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<efraim>I can try to take a look at Julia in the next few days
<efraim>julia built on core-updates-frozen for me
<civodul>presentations from the "build system hackathon" i participated in the other day:
<zimoun>civodul: on machine B, guix build julia, first try fails at test as report in #guix with sneek. :-) Second try passes. Hum!?
<zimoun>civodul, nice slide1 Especially the very first one :-)
<civodul>so tests fail non-deterministically, right?
<civodul>(i recommend looking at the CONDA and Spack slides above)
<zimoun>I seems… Well, it looks like hard time… because the Julia test suite is so time consuming.
<rekado>looking at the conda slides: the comparison of package numbers in Guix says “cf. Guix: ~19k packages[1], many of which automatically imported”
<rekado>“automatically” imported?
<civodul>yeah, weird
<civodul>i guess they got that idea from the tweet their refer to
<rekado>the spack slides are informative
<rekado>good overview on what they do and how
<civodul>i was surprised that the CONDA talk had "reproducible paper" first and foremost
<rekado>“automatically imported” is what I’d call the R packages in Nixpkgs.
<rekado>or what guix.install in R does for Guix
<civodul>well, our R imports are also largely automated, but curated and tweaked i'd say
<rekado>but I’d still not claim the thousands of CRAN and bioconductor packages :)
<rekado>it’s a distinction without a difference: when I use a yasnippet in Emacs — is this “automated”?
<rekado>curation is key
<civodul>yes, it is
<civodul>the more curation happens in the upstream repo, the less work for us
<civodul>in that respect, CRAN seems to be doing a better job than PyPI
<civodul>for instance it contains only free software, right?
<zimoun>ahah! Conda slides are *exactly* why we have Replication Crisis. It adds mess instead of explaining where does come from the issue about compational environment and try to fix. Sigh!
<zimoun>Something that I always find weird when we speak about reproduce a computional environment. If the package manager depends on resolver for dependencies, then, because resolvers have barely unique solution (at least, there is no guarantee), the reproducibility is broken by design.
<zimoun>So why are they explaining at length it fits reproducible framework. Arf, buzzword surf ?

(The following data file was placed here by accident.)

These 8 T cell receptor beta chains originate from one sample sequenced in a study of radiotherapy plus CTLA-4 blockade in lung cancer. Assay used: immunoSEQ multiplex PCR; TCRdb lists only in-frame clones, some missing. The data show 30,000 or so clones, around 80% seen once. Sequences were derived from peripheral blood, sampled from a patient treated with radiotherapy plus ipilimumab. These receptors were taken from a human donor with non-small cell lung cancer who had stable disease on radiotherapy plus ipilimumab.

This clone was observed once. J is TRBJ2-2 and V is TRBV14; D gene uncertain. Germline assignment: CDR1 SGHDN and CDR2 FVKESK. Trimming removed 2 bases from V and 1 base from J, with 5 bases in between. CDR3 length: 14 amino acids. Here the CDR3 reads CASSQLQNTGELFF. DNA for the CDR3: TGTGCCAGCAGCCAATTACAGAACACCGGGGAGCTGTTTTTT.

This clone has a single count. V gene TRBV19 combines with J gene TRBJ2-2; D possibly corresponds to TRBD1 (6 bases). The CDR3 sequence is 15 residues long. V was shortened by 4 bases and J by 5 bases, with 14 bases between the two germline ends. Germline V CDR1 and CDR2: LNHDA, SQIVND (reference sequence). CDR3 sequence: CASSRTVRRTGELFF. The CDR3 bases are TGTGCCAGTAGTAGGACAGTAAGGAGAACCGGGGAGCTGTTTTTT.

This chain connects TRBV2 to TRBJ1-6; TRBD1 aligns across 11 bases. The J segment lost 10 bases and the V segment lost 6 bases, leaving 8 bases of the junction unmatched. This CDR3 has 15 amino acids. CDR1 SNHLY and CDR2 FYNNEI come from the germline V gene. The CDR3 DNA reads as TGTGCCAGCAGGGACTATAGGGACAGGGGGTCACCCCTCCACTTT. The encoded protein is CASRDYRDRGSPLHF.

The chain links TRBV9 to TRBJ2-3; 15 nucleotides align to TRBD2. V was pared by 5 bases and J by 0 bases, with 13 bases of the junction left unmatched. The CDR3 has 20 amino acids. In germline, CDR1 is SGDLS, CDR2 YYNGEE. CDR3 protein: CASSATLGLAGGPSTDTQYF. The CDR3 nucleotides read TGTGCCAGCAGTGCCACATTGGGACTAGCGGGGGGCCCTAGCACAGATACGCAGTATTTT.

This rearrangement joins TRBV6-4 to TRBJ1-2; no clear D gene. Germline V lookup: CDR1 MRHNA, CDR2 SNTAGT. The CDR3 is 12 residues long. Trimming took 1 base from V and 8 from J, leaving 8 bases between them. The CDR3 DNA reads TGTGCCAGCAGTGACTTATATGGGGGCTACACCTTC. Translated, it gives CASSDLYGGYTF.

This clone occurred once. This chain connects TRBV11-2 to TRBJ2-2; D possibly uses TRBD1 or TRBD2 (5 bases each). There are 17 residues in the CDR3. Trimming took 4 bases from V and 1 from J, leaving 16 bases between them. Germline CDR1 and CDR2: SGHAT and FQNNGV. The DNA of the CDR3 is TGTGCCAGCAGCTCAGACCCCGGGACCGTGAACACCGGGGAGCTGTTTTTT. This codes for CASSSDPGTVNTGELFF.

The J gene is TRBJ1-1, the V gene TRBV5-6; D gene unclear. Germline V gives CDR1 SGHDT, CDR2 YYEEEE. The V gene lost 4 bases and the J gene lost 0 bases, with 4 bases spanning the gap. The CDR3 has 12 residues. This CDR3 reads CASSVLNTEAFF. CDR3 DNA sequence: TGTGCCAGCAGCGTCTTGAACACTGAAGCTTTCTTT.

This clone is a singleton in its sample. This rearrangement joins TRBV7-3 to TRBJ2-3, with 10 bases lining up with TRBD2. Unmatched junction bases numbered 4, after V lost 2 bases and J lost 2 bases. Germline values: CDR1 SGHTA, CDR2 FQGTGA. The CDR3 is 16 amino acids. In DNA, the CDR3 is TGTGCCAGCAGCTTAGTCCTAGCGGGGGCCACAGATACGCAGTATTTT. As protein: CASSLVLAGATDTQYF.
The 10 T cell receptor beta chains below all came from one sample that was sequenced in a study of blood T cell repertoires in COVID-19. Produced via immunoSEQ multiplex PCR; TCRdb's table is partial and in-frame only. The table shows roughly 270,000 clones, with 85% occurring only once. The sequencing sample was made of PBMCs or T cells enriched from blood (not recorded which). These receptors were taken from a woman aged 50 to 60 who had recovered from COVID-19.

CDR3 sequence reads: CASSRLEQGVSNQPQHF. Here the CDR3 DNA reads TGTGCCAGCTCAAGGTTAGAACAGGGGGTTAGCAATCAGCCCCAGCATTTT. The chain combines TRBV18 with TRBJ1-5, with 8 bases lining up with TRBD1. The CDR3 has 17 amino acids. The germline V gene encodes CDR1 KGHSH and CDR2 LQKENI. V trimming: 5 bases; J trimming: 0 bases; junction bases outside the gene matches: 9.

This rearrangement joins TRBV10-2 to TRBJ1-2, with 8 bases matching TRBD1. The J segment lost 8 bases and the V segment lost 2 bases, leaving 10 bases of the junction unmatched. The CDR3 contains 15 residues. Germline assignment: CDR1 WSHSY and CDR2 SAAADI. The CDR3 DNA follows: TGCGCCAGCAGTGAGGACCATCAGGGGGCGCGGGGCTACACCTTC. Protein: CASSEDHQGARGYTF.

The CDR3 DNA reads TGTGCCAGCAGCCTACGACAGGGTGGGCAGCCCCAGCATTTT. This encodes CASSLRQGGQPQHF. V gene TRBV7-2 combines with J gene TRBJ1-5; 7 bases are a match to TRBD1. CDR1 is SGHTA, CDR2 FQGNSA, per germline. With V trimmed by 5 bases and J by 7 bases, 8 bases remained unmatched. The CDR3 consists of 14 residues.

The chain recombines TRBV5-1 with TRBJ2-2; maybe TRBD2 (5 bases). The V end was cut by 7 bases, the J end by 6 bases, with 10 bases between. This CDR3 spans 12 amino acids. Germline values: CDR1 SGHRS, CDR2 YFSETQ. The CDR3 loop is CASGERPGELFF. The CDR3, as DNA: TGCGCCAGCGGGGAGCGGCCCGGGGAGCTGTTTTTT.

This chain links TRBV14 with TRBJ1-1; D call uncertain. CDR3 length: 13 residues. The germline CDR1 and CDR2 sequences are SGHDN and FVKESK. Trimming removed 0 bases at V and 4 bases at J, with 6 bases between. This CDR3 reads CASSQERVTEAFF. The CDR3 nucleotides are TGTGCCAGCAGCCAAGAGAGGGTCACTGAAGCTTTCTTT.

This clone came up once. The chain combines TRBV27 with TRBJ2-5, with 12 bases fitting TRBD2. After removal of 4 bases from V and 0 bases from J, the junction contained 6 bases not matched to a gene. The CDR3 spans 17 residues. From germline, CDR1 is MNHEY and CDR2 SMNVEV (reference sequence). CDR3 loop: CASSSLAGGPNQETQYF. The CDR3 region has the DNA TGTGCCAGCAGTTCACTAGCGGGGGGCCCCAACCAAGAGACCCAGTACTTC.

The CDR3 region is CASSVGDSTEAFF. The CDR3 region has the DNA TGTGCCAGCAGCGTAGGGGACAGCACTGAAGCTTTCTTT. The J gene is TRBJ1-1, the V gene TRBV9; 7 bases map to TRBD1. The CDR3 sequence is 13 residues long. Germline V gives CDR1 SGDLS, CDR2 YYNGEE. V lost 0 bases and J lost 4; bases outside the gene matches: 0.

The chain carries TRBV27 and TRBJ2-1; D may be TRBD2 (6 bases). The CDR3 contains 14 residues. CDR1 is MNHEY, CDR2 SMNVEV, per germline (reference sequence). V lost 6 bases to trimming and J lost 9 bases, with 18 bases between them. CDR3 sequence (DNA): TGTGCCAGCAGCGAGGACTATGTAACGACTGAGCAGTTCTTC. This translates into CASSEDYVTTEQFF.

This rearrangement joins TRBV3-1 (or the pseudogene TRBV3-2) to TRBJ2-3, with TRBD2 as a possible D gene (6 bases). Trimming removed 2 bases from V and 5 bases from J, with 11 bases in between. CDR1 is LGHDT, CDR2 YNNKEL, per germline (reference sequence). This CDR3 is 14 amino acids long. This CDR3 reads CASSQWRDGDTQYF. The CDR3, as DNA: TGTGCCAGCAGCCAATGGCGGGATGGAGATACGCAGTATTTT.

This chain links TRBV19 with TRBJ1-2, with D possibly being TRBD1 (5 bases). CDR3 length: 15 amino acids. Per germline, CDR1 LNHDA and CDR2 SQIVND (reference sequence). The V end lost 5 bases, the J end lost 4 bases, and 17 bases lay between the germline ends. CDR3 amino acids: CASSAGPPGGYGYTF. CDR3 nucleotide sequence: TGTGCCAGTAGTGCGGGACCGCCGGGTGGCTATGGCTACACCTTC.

*civodul senses bitterness :-)
<civodul>i think the core of their demonstration is: binaries are kept forever, therefore things are reproducible
<civodul>which at first sight kinda makes sense
<civodul>our explanation has the drawback of being more verbose than this
<rekado>the decision to use a resolver is something I cannot follow. I’m sure they have good reasons for this, of course. But it just seems like a really difficult beast to tame.
<rekado>and the UX is pretty gnarly too
<rekado>my colleague installed Galaxy tools, which are really just large Conda environments. And the solver ran for 4h, no exaggeration.
<rekado>this can probably be optimized. Spack uses solvers, too, and from what I understand they try hard to optimize things.
<rekado>but … is this really a good idea for Conda in general?
<zimoun>earlier, Conda was not using a resolver (I remember this time :-)), and basically, a lot of things were broken.
<zimoun>rekado, I agree about resolver beast. Well, when people write full Research project for upgrade. Something looks wrong by design.
<zimoun>civodul, about kept forever, many facts prove it is a wrong asumption. It is already wrong about source code (For instances, SWH. :-)). Why would it be a valid asumption for binaries?
<zimoun>Yes, a bit of bitterness. :-) Well, I am fine to say: hey this tool just works. But I am not fine to say: hey and in addition, this tool is a solution for that. When the design of the tool cannot make the second statement true.
<zimoun>Especially by scientists; because either they miss reviews of what others do and why they do so or either they are unethical. Aside that the World is full of concrete examples that the statement is just false. :-)
<rekado>zimoun: binaries *can* be kept “forever”. Unlike source code these binaries are under the control of the project.
<rekado>another example is maven.
<rekado>these binaries have been built once and have never been touched again
<rekado>much to my frustration :)
<zimoun>hehe! Well, I do not see why what happens to source code *cannot* happen to binaries. :-)
<zimoun>Darwinism of internet: projects are created and then eventually vanish.
<rekado>I think it’s horrible to have a simple stash of binaries but not the associated source code.
<rekado>so even if it didn’t happen to binaries it wouldn’t be good enough.
<rekado>I’ve seen archives of statically linked binaries that end up on tape.